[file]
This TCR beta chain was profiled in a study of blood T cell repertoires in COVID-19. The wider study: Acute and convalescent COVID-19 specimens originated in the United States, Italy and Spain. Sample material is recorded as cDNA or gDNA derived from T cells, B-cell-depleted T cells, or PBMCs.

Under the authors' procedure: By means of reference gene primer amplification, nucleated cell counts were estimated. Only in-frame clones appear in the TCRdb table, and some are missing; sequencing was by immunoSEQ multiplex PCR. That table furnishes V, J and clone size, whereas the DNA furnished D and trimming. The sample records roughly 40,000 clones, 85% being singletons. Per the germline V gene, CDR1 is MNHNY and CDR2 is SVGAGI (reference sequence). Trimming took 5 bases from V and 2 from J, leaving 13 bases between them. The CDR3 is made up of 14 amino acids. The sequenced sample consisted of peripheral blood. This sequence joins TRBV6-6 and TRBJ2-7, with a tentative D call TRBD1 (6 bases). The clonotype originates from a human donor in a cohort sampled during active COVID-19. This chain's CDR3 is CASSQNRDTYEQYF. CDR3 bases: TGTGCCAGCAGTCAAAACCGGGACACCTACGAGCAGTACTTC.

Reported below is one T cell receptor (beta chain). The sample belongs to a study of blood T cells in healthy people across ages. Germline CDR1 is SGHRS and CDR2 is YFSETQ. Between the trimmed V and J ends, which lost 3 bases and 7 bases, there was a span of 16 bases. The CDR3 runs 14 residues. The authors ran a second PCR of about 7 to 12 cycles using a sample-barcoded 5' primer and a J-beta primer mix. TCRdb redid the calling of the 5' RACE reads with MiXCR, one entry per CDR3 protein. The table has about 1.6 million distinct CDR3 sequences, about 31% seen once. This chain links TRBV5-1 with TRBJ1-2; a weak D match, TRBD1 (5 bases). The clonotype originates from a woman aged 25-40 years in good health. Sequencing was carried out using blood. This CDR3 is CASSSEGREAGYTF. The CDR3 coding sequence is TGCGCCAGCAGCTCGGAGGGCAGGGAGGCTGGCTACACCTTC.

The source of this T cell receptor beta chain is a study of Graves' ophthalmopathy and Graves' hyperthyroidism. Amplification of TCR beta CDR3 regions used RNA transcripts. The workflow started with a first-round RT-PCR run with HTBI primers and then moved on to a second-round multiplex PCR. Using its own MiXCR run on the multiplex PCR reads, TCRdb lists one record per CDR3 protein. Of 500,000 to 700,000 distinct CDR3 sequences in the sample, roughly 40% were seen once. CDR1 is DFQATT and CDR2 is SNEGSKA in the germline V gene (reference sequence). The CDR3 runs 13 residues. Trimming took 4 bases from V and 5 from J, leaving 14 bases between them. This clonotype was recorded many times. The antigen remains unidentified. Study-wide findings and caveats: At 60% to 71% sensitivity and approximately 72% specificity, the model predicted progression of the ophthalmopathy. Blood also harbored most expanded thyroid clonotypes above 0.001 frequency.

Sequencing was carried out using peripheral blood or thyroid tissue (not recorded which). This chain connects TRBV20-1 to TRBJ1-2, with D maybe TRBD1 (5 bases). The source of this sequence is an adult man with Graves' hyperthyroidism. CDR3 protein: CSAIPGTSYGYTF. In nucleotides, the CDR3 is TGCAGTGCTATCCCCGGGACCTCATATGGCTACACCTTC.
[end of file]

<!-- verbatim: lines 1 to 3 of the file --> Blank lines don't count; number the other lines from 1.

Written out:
This TCR beta chain was profiled in a study of blood T cell repertoires in COVID-19. The wider study: Acute and convalescent COVID-19 specimens originated in the United States, Italy and Spain. Sample material is recorded as cDNA or gDNA derived from T cells, B-cell-depleted T cells, or PBMCs.

Under the authors' procedure: By means of reference gene primer amplification, nucleated cell counts were estimated. Only in-frame clones appear in the TCRdb table, and some are missing; sequencing was by immunoSEQ multiplex PCR. That table furnishes V, J and clone size, whereas the DNA furnished D and trimming. The sample records roughly 40,000 clones, 85% being singletons. Per the germline V gene, CDR1 is MNHNY and CDR2 is SVGAGI (reference sequence). Trimming took 5 bases from V and 2 from J, leaving 13 bases between them. The CDR3 is made up of 14 amino acids. The sequenced sample consisted of peripheral blood. This sequence joins TRBV6-6 and TRBJ2-7, with a tentative D call TRBD1 (6 bases). The clonotype originates from a human donor in a cohort sampled during active COVID-19. This chain's CDR3 is CASSQNRDTYEQYF. CDR3 bases: TGTGCCAGCAGTCAAAACCGGGACACCTACGAGCAGTACTTC.

Reported below is one T cell receptor (beta chain). The sample belongs to a study of blood T cells in healthy people across ages. Germline CDR1 is SGHRS and CDR2 is YFSETQ. Between the trimmed V and J ends, which lost 3 bases and 7 bases, there was a span of 16 bases. The CDR3 runs 14 residues. The authors ran a second PCR of about 7 to 12 cycles using a sample-barcoded 5' primer and a J-beta primer mix. TCRdb redid the calling of the 5' RACE reads with MiXCR, one entry per CDR3 protein. The table has about 1.6 million distinct CDR3 sequences, about 31% seen once. This chain links TRBV5-1 with TRBJ1-2; a weak D match, TRBD1 (5 bases). The clonotype originates from a woman aged 25-40 years in good health. Sequencing was carried out using blood. This CDR3 is CASSSEGREAGYTF. The CDR3 coding sequence is TGCGCCAGCAGCTCGGAGGGCAGGGAGGCTGGCTACACCTTC.